Not only are there numerous Prophetic directives concerning the excellence of sacrifice at this time, but there are also considerably more Koranic references to the subject than the single one he mentions, in particular those in Chapters 5 (The Table), 22 (The Pilgrimage) and 48 (The Conquest). And given that Mecca has always been a place of sacrifice and that the distribution of the meat is a secondary consideration, it is not a "logical step" to send money for food aid to poor countries instead. Rather, most people's haj would be incomplete in a legal sense if there was not some sacrifice on their behalf actually in the environs of Mecca, although according to the well-attested Madinan school of Islamic law, the preferred way of doing haj does not actually require a pilgrim to sacrifice at all.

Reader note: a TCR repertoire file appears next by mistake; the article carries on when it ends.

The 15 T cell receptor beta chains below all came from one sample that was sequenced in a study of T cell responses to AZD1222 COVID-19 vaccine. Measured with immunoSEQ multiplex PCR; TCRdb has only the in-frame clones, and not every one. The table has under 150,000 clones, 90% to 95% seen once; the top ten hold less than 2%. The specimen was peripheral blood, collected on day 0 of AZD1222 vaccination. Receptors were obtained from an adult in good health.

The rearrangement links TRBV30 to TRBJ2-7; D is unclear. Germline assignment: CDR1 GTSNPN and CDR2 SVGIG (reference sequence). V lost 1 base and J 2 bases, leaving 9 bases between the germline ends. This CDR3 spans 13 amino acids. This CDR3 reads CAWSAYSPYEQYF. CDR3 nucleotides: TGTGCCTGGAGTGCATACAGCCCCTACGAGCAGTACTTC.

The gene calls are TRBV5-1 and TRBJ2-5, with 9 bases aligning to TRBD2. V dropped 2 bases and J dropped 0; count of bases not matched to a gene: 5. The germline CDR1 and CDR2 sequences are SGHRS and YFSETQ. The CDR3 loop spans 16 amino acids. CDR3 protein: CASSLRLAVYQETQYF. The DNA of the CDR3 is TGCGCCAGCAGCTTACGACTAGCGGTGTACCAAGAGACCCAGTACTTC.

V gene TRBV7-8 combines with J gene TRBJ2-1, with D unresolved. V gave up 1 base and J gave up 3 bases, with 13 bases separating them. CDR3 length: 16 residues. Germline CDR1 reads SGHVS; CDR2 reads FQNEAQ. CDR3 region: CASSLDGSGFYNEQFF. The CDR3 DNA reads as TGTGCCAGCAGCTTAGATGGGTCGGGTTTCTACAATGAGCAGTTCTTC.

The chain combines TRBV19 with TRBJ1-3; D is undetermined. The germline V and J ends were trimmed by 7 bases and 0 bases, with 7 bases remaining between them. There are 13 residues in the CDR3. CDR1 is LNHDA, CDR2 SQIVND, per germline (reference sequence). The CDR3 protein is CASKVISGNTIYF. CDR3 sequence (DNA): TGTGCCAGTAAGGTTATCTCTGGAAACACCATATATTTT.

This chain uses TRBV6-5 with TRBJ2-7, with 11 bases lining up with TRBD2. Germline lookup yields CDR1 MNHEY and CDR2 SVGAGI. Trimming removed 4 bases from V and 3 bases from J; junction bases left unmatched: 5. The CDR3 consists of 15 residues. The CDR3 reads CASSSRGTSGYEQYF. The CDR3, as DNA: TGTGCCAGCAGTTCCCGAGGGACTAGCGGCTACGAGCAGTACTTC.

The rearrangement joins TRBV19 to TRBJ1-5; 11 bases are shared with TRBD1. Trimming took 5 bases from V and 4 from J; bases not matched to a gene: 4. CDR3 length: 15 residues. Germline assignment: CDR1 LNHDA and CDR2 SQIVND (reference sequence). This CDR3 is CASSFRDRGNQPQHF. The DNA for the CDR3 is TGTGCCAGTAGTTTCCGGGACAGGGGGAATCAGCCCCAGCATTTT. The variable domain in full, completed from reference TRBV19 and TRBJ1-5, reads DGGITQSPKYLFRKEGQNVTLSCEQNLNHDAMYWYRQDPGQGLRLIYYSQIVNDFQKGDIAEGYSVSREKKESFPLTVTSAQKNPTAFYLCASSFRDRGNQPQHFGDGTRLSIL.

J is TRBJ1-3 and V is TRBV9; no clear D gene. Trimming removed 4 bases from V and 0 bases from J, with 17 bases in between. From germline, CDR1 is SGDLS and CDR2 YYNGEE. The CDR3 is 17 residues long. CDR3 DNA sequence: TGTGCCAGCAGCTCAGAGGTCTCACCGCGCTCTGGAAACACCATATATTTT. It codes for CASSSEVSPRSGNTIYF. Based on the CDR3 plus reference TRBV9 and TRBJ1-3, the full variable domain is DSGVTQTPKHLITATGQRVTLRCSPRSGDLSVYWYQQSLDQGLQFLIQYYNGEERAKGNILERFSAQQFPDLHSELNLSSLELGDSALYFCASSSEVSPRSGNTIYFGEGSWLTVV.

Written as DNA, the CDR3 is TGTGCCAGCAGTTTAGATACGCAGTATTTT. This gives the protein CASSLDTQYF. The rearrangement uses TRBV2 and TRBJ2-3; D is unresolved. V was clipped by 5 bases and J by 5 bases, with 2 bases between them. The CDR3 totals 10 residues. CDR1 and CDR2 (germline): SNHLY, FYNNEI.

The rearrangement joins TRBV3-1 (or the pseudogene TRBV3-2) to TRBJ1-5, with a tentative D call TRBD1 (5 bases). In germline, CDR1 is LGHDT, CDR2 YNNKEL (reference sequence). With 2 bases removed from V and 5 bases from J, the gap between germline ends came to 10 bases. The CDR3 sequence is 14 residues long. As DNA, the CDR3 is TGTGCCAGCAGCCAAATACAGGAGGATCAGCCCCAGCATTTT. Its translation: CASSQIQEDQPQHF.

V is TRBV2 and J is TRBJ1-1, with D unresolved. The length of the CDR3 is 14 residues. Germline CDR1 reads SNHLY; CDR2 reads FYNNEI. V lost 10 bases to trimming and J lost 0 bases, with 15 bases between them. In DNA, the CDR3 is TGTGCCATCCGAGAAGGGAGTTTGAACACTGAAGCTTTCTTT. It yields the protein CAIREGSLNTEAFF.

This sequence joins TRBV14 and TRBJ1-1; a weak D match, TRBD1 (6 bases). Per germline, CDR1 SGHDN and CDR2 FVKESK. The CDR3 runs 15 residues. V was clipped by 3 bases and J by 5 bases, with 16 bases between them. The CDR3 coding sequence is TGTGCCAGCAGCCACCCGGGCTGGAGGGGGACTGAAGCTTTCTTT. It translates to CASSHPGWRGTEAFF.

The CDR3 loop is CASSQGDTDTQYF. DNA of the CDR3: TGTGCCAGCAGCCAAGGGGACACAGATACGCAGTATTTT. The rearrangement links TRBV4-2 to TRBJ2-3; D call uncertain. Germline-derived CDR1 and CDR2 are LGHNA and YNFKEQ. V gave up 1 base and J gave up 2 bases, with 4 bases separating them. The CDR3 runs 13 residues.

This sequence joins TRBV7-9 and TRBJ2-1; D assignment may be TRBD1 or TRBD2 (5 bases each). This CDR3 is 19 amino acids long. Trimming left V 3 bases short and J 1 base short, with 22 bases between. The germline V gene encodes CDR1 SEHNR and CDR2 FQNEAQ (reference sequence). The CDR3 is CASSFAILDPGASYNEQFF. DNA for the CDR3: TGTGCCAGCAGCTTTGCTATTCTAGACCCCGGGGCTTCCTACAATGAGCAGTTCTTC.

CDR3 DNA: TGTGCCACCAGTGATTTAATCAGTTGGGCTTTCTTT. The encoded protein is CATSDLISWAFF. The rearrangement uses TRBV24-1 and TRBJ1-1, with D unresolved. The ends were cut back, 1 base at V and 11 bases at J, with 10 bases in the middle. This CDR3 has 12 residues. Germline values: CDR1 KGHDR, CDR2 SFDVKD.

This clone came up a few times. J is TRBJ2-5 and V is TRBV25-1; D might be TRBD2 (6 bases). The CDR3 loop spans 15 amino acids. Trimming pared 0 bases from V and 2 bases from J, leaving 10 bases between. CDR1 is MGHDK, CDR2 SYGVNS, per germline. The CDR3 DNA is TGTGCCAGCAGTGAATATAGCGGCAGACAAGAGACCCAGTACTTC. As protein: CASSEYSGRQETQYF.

Finally, I am amazed at D W Evans' attitude to the prophet Abraham and the "barbarous" Old Testament (Letters, 3 May). Have people no respect for the great men of God whose practices such festivals commemorate? And have people completely forgotten the literal meaning of the word "sacrifice" and all that it entails, both physically and spiritually, in favour of a merely metaphorical usage?
Dr Yasin Dutton
Department of Islamic and
Middle Eastern Studies
University of Edinburgh